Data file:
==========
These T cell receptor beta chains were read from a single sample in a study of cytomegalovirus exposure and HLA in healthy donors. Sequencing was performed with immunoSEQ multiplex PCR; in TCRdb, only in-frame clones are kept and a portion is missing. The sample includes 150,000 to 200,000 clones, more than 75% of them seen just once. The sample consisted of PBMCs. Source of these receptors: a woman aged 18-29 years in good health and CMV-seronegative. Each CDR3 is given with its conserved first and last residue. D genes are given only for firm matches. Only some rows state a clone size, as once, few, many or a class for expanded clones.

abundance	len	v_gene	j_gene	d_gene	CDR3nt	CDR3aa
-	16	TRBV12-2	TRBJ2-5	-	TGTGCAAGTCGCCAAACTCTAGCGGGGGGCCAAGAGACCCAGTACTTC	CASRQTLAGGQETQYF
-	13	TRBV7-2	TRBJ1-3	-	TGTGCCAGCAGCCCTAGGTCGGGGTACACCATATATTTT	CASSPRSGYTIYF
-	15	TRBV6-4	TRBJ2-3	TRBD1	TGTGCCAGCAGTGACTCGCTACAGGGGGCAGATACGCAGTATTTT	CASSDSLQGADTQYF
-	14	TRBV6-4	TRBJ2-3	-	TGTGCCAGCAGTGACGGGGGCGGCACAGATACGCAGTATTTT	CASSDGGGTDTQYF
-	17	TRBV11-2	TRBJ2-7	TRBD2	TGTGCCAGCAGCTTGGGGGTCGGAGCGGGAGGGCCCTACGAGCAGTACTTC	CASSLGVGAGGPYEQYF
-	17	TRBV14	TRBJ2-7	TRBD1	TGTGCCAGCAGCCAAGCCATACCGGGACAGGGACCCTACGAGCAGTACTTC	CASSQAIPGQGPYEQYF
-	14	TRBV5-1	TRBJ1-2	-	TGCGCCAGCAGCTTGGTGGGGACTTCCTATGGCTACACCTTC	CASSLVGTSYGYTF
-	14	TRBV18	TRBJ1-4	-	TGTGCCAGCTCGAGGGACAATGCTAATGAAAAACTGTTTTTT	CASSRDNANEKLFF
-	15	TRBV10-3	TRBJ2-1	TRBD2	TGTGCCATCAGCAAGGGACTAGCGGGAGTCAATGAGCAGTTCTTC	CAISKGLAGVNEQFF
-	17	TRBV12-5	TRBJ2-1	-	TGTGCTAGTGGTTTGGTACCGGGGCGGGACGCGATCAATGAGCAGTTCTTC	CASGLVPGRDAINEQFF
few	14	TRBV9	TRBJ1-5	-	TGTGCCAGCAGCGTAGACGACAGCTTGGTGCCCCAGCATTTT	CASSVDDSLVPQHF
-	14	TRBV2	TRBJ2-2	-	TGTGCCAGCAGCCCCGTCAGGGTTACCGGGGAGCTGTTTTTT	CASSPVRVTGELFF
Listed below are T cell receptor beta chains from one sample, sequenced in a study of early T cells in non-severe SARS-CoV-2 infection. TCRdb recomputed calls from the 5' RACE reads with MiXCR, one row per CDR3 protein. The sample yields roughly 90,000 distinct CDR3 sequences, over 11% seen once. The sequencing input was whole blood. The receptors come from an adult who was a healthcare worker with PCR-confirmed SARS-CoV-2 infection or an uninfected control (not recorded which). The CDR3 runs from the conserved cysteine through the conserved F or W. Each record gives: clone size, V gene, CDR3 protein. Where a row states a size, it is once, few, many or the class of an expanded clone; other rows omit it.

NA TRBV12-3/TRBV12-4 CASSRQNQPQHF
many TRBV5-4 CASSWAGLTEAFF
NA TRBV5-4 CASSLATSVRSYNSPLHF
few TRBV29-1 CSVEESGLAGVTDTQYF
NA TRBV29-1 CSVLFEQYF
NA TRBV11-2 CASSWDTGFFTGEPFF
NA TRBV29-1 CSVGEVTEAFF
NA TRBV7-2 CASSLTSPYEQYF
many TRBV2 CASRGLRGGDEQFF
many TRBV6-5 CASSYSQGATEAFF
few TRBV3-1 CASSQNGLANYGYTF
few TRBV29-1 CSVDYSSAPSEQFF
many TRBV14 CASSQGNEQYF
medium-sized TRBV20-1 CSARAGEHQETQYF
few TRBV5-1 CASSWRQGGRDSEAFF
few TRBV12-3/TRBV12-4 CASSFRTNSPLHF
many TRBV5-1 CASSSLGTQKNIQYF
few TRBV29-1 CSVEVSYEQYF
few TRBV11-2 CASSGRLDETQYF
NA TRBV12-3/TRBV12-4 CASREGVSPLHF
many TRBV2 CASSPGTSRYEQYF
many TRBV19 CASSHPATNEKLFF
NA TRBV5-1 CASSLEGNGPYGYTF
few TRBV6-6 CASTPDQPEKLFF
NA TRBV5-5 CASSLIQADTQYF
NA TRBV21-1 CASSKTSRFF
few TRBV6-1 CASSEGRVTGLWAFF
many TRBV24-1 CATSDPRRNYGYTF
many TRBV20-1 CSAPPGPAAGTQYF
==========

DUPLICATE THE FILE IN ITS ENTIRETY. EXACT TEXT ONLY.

These T cell receptor beta chains were read from a single sample in a study of cytomegalovirus exposure and HLA in healthy donors. Sequencing was performed with immunoSEQ multiplex PCR; in TCRdb, only in-frame clones are kept and a portion is missing. The sample includes 150,000 to 200,000 clones, more than 75% of them seen just once. The sample consisted of PBMCs. Source of these receptors: a woman aged 18-29 years in good health and CMV-seronegative. Each CDR3 is given with its conserved first and last residue. D genes are given only for firm matches. Only some rows state a clone size, as once, few, many or a class for expanded clones.

abundance	len	v_gene	j_gene	d_gene	CDR3nt	CDR3aa
-	16	TRBV12-2	TRBJ2-5	-	TGTGCAAGTCGCCAAACTCTAGCGGGGGGCCAAGAGACCCAGTACTTC	CASRQTLAGGQETQYF
-	13	TRBV7-2	TRBJ1-3	-	TGTGCCAGCAGCCCTAGGTCGGGGTACACCATATATTTT	CASSPRSGYTIYF
-	15	TRBV6-4	TRBJ2-3	TRBD1	TGTGCCAGCAGTGACTCGCTACAGGGGGCAGATACGCAGTATTTT	CASSDSLQGADTQYF
-	14	TRBV6-4	TRBJ2-3	-	TGTGCCAGCAGTGACGGGGGCGGCACAGATACGCAGTATTTT	CASSDGGGTDTQYF
-	17	TRBV11-2	TRBJ2-7	TRBD2	TGTGCCAGCAGCTTGGGGGTCGGAGCGGGAGGGCCCTACGAGCAGTACTTC	CASSLGVGAGGPYEQYF
-	17	TRBV14	TRBJ2-7	TRBD1	TGTGCCAGCAGCCAAGCCATACCGGGACAGGGACCCTACGAGCAGTACTTC	CASSQAIPGQGPYEQYF
-	14	TRBV5-1	TRBJ1-2	-	TGCGCCAGCAGCTTGGTGGGGACTTCCTATGGCTACACCTTC	CASSLVGTSYGYTF
-	14	TRBV18	TRBJ1-4	-	TGTGCCAGCTCGAGGGACAATGCTAATGAAAAACTGTTTTTT	CASSRDNANEKLFF
-	15	TRBV10-3	TRBJ2-1	TRBD2	TGTGCCATCAGCAAGGGACTAGCGGGAGTCAATGAGCAGTTCTTC	CAISKGLAGVNEQFF
-	17	TRBV12-5	TRBJ2-1	-	TGTGCTAGTGGTTTGGTACCGGGGCGGGACGCGATCAATGAGCAGTTCTTC	CASGLVPGRDAINEQFF
few	14	TRBV9	TRBJ1-5	-	TGTGCCAGCAGCGTAGACGACAGCTTGGTGCCCCAGCATTTT	CASSVDDSLVPQHF
-	14	TRBV2	TRBJ2-2	-	TGTGCCAGCAGCCCCGTCAGGGTTACCGGGGAGCTGTTTTTT	CASSPVRVTGELFF
Listed below are T cell receptor beta chains from one sample, sequenced in a study of early T cells in non-severe SARS-CoV-2 infection. TCRdb recomputed calls from the 5' RACE reads with MiXCR, one row per CDR3 protein. The sample yields roughly 90,000 distinct CDR3 sequences, over 11% seen once. The sequencing input was whole blood. The receptors come from an adult who was a healthcare worker with PCR-confirmed SARS-CoV-2 infection or an uninfected control (not recorded which). The CDR3 runs from the conserved cysteine through the conserved F or W. Each record gives: clone size, V gene, CDR3 protein. Where a row states a size, it is once, few, many or the class of an expanded clone; other rows omit it.

NA TRBV12-3/TRBV12-4 CASSRQNQPQHF
many TRBV5-4 CASSWAGLTEAFF
NA TRBV5-4 CASSLATSVRSYNSPLHF
few TRBV29-1 CSVEESGLAGVTDTQYF
NA TRBV29-1 CSVLFEQYF
NA TRBV11-2 CASSWDTGFFTGEPFF
NA TRBV29-1 CSVGEVTEAFF
NA TRBV7-2 CASSLTSPYEQYF
many TRBV2 CASRGLRGGDEQFF
many TRBV6-5 CASSYSQGATEAFF
few TRBV3-1 CASSQNGLANYGYTF
few TRBV29-1 CSVDYSSAPSEQFF
many TRBV14 CASSQGNEQYF
medium-sized TRBV20-1 CSARAGEHQETQYF
few TRBV5-1 CASSWRQGGRDSEAFF
few TRBV12-3/TRBV12-4 CASSFRTNSPLHF
many TRBV5-1 CASSSLGTQKNIQYF
few TRBV29-1 CSVEVSYEQYF
few TRBV11-2 CASSGRLDETQYF
NA TRBV12-3/TRBV12-4 CASREGVSPLHF
many TRBV2 CASSPGTSRYEQYF
many TRBV19 CASSHPATNEKLFF
NA TRBV5-1 CASSLEGNGPYGYTF
few TRBV6-6 CASTPDQPEKLFF
NA TRBV5-5 CASSLIQADTQYF
NA TRBV21-1 CASSKTSRFF
few TRBV6-1 CASSEGRVTGLWAFF
many TRBV24-1 CATSDPRRNYGYTF
many TRBV20-1 CSAPPGPAAGTQYF